Two days after the publication of my new book, The Artificial Intelligence Revolution (April 17, 2014), a short article authored by Stephen Hawking, Stuart Russell, Max Tegmark, and Frank Wilczek was  published in the Huffington Post (April 19, 2014) under the title Transcending Complacency on Superintelligent Machines. Essentially the article warned, “Success in creating AI would be the biggest event in human history…Unfortunately, it might also be the last, unless we learn how to avoid the risks.” Shortly following the above publication, the Independent newspaper on May 1, 2014 ran an article entitled Stephen Hawking: Transcendence looks at the implications of artificial intelligence – but are we taking AI seriously enough?.

Recently, another notable artificial intelligence expert, Nick Bostrom, Professor in the Faculty of Philosophy at Oxford University. published his new book, Superintelligence (September 3, 2014), and offered a similar warning addressing the questions: ” What happens when machines surpass humans in general intelligence? Will artificial agents save or destroy us?”

It is unlikely that my book, which provides a similar warning and predates their warnings, was their impetus. I say unlikely because the time between the publication of my book, and it rise to number one on Amazon, is too close to their publications.  Although, it is entirely possible that they may have read my book prior to going public with their warnings. The important point is that highly credible physicists and philosophers came to the same conclusion that formed the premise of my book: Artificial intelligence poses a potential threat to the long term existence of humankind.

Unfortunately, the artificial intelligence field is divided on the issue. Some believe that strong artificial intelligence, or what is also referred to as artificial general intelligence (i.e., intelligence equal to or exceeding human intelligence), will align itself with human goals and ethics. Ray Kurtzweil, a well know authority on artificial intelligence, acknowledges the potential threat exists, but suggests strong artificially intelligent entities will be grateful to humans for giving them existence. My view is this fraction is not looking at the facts. Humans have proven to be a dangerous species. In particular, we have set the world on a path of catastrophic climate change and engaged in wars, even world wars. We now have enough nuclear weapons to wipe out all life on Earth twice over. If you were a strong artificially intelligent entity, would you align with human goals and ethics? That is the crux of the issue. We pose a threat to strong artificially intelligent entities. Why wouldn’t they recognize this and seek to eliminate the threat?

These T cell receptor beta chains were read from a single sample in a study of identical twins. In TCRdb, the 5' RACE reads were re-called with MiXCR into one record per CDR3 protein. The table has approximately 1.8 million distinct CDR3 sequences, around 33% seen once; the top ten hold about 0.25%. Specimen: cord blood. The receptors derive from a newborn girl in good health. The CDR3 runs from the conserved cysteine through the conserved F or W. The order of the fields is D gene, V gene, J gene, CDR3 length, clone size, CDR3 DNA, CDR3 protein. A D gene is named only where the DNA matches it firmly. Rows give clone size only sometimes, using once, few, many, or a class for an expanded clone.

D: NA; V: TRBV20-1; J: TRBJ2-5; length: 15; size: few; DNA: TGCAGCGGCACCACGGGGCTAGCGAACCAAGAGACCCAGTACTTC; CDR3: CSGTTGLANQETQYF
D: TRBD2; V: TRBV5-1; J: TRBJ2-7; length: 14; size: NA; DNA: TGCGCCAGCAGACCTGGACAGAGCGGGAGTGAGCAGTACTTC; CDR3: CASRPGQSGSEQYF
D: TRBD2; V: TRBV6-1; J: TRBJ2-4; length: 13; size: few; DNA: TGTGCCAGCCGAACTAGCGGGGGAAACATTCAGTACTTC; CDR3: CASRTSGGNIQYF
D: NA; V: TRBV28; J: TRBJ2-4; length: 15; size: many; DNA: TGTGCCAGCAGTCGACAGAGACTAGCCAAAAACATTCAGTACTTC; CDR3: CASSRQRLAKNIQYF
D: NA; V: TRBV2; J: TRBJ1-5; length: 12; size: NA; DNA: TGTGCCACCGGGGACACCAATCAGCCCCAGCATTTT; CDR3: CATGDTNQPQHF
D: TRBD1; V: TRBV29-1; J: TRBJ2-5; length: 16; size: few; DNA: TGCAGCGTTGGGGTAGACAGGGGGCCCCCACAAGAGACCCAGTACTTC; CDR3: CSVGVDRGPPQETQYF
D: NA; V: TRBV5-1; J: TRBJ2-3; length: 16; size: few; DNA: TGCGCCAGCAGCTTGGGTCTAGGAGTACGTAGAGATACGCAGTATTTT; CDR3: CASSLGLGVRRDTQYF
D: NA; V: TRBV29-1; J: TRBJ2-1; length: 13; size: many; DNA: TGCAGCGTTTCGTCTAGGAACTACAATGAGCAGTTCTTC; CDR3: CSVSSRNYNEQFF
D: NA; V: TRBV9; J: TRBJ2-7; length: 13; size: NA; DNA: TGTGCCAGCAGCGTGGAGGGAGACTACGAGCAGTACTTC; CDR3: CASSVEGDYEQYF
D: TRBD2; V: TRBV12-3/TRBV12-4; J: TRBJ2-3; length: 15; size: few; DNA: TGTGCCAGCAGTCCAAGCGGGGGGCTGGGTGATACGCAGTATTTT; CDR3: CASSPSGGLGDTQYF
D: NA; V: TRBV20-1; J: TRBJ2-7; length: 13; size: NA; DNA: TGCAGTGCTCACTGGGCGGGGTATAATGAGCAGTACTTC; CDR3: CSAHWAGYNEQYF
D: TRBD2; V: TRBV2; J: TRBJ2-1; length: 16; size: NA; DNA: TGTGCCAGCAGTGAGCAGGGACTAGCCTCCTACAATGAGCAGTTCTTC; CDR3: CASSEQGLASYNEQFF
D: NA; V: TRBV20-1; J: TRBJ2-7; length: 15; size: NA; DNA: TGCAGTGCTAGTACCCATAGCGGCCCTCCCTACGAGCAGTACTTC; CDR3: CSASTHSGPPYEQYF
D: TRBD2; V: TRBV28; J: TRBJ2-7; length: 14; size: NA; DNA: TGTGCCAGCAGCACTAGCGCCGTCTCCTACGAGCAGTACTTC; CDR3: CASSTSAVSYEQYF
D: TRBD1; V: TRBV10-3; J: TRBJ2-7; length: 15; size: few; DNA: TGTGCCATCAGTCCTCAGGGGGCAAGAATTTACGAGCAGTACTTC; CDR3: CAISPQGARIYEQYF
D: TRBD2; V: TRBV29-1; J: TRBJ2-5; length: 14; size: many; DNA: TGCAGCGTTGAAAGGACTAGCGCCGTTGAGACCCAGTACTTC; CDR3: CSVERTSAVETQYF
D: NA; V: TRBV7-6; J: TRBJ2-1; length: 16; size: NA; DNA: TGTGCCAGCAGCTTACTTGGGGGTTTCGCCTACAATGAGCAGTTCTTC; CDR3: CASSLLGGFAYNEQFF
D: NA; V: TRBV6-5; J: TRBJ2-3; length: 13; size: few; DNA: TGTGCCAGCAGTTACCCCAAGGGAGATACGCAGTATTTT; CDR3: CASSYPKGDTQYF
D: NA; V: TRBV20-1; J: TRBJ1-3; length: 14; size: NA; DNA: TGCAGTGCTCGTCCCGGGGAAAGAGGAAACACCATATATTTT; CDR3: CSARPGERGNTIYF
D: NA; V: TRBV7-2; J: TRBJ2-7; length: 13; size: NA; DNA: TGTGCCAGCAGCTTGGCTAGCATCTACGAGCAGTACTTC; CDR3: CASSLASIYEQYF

Far fetched? Impossible? Consider this 2009 experiment performed by the Laboratory of Intelligent Systems in the Swiss Federal Institute of Technology in Lausanne. The experiment involved robots programmed to cooperate with one another in searching out a beneficial resource and avoiding a poisonous one. Surprisingly the robots learned to lie to one another in an attempt to hoard the beneficial resource (“Evolving Robots Learn to Lie to Each Other,” Popular Science, August 18, 2009). Does this experiment suggest the human emotion (or mind-set) of greed is a learned behavior? If intelligent machines can learn greed, what else can they learn? Wouldn’t self-preservation be even more important to an intelligent machine? Also, recognize that today’s robots would be eight times more intelligent that those in 2009, based on Moore’s law (i.e., computer technology doubles in capability every eighteen months).

The concern is real. We already have evidence (i.e., the Lausanne experiment) that suggest artificially intelligent entities will act in accordance with their own best interests and this does not have to be explicitly programmed. The evidence suggests, to my mind, that increased artificial intelligence gives rise to human-like mindsets like greed and self-preservation.

The time has come for the US to form an oversight committee to address the issue and suggest legislation. However, this issue is not just a US issue. It is a worldwide issue. For example, currently China has the most capable supercomputer (Tianhe-2). We must address this as a worldwide problem, similar to the way biological weapons and above ground nuclear testing was addressed. This means it must become one of the United Nation’s top issues.

There is a high urgency. Extrapolating today’s artificial intelligence technology, using Moore’s law, suggests that computes with artificial general intelligence will be built during the 2020 -2030 time-frame. Further extrapolation suggests computes that exceed the combined cognitive intelligence of all humans on Earth will be built in the 2040-2050 time-frame. The time to act is now, while humans are still the dominant species on the planet.